Top 10 Portable Nintendo Games of All-Time
By Daniel Lein
There’s something special about portable games. The ability to take your favorite characters on the go is nice, but for many of us our first portable console was was our own console. We didn’t have to share it with our siblings or stop playing it at a certain time. It was all ours. And sadly, dedicated handhelds might be going away. With the Nintendo Switch likely taking the place of Nintendo’s handheld line and no one else interested in the handheld market, that feeling of a truly personal console might be going away. So, in honor of all the good times we had on the go, here are the top 10 portable Nintendo games.
Super Mario Bros. DX
I know it’s a little cheap for the first game on my list to be a port of one of the most important games in the history of the medium, but hear me out. This remake of the NES classic differentiated itself from its predicessor with bonus game modes, various challenges, and even an unlockable second game. Known in the US as Super Mario Lost Levels, the unlockable stages in Super Mario Bros. DX were hard, like Mario Maker levels of hard. Having a perfect recreation of the original Super Mario Bros on the go is good enough, but with added game modes, challenges, and Lost Levels it turns out to be an amazing package that can’t be missed.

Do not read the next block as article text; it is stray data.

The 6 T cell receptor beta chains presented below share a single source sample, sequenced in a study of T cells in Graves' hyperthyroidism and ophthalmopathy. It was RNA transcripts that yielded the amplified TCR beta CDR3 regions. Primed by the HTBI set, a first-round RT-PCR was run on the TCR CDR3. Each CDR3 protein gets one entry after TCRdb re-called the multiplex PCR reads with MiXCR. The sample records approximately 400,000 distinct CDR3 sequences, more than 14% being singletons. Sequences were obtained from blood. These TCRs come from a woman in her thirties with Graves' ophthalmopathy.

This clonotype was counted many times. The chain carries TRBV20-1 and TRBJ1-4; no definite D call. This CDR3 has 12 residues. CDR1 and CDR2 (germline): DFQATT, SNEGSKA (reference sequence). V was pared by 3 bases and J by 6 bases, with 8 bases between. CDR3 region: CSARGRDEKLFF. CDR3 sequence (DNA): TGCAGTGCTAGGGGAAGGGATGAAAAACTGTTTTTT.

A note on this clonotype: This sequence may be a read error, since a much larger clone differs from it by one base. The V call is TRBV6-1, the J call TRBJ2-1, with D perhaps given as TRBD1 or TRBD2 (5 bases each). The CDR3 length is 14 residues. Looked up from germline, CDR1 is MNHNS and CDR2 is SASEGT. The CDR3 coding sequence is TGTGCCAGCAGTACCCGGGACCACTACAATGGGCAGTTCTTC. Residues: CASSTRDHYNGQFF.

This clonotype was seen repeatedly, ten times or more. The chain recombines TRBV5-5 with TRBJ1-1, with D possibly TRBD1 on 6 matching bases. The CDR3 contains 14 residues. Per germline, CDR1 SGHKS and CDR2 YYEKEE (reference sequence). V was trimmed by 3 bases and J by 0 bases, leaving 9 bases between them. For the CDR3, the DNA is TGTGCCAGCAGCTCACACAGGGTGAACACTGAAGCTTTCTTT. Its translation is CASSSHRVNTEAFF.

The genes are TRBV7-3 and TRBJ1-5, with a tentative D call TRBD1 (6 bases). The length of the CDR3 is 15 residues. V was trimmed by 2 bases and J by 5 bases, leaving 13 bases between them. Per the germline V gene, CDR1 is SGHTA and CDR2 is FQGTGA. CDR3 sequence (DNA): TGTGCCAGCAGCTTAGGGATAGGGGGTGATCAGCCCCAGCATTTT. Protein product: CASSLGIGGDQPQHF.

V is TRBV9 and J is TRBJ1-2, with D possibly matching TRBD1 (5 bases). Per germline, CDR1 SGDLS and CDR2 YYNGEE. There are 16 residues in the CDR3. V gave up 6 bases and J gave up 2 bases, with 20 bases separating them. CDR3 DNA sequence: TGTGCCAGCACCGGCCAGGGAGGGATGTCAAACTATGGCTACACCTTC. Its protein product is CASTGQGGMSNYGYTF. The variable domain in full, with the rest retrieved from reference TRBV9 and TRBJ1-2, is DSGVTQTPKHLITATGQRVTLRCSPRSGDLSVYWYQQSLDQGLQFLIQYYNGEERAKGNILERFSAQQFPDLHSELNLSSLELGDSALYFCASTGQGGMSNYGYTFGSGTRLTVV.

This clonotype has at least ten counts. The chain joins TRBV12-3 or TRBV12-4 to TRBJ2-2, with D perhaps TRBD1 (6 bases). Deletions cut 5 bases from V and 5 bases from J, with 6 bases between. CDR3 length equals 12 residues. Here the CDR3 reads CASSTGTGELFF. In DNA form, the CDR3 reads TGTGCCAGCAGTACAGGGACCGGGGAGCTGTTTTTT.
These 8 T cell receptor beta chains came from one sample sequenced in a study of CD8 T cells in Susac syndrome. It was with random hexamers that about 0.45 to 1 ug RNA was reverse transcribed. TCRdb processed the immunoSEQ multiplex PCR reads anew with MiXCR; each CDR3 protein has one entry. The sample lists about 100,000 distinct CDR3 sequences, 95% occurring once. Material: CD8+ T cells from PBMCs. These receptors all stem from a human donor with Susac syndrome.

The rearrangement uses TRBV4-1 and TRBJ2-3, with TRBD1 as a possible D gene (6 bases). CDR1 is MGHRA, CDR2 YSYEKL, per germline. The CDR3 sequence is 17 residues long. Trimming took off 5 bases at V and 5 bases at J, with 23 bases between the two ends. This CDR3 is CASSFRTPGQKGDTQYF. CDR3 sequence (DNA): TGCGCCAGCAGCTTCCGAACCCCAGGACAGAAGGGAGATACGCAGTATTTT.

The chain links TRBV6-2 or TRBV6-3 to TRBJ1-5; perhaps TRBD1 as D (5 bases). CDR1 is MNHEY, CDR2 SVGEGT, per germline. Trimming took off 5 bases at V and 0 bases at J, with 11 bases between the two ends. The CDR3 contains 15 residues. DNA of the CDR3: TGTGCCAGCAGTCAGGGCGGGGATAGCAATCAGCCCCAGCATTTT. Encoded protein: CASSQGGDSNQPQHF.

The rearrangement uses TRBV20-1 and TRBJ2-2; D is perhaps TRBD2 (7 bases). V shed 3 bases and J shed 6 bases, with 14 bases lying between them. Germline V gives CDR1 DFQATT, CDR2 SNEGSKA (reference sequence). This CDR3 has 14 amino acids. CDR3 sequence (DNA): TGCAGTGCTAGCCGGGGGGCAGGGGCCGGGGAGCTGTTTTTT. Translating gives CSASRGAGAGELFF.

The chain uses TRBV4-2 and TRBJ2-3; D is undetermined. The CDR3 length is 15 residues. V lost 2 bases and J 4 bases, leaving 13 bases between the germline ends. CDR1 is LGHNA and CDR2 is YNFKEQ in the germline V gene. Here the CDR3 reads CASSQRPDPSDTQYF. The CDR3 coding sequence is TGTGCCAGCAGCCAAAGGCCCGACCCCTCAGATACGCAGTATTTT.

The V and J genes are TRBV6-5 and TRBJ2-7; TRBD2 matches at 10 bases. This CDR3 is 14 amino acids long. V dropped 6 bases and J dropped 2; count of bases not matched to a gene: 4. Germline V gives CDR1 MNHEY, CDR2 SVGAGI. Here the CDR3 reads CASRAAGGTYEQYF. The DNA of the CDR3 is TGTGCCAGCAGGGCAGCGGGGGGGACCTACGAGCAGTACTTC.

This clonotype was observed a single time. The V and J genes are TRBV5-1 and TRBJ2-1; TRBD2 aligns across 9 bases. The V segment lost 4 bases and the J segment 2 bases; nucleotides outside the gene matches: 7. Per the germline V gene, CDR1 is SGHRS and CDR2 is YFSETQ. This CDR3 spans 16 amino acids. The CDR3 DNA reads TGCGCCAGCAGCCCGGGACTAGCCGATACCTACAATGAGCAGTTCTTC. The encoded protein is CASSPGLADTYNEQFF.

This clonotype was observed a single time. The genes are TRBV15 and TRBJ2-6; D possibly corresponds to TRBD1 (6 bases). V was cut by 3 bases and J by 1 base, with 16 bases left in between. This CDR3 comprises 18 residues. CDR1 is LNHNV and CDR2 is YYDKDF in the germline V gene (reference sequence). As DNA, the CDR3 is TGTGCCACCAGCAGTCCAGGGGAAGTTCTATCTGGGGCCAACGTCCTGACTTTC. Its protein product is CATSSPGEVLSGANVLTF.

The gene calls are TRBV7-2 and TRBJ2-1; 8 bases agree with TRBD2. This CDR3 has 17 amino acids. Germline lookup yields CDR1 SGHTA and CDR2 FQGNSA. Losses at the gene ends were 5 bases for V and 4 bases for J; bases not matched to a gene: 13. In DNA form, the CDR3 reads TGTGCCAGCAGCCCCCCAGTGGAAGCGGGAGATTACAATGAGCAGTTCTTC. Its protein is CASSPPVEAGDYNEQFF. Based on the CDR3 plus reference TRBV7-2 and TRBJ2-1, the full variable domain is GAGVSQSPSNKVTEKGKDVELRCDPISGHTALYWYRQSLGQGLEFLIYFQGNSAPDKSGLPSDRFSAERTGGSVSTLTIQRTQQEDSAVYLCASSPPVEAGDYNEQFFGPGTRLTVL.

Metroid Zero Mission
The original Metroid, as revolutionary as it was, is pretty unplayable today. This is largely thanks to the nearly monochromatic art style and abysmal level design. The constant repetition of rooms didn’t help with the confusion either. But through that mess many people saw the innovations it was making in exploration, combat, and platforming. Innovations that would help shape the industry. From all the classics of the past, Metroid is probably the most worthy of a remake. And thankfully it got one, in Metroid Zero Mission. With much improved visuals, less repetitive level design, and A FREAKING MAP.
Resident Evil Revelations
Let me preface this with by saying that almost all Resident Evil stories are bad and ridiculous, and Revelations is no exception. That being said this 3rd person shooter for 3DS is wildly fun. Tight corridors and horrifying enemies blend with punchy and satisfying combat to deliver tense moment to moment gameplay. After you go through the mediocre story you get the opportunity to continue playing in survival mode, where you unlock new characters and face even more challenging monsters. It’s just straight up fun, and the fact that it’s such a complete shooter experience on the go doesn’t hurt either.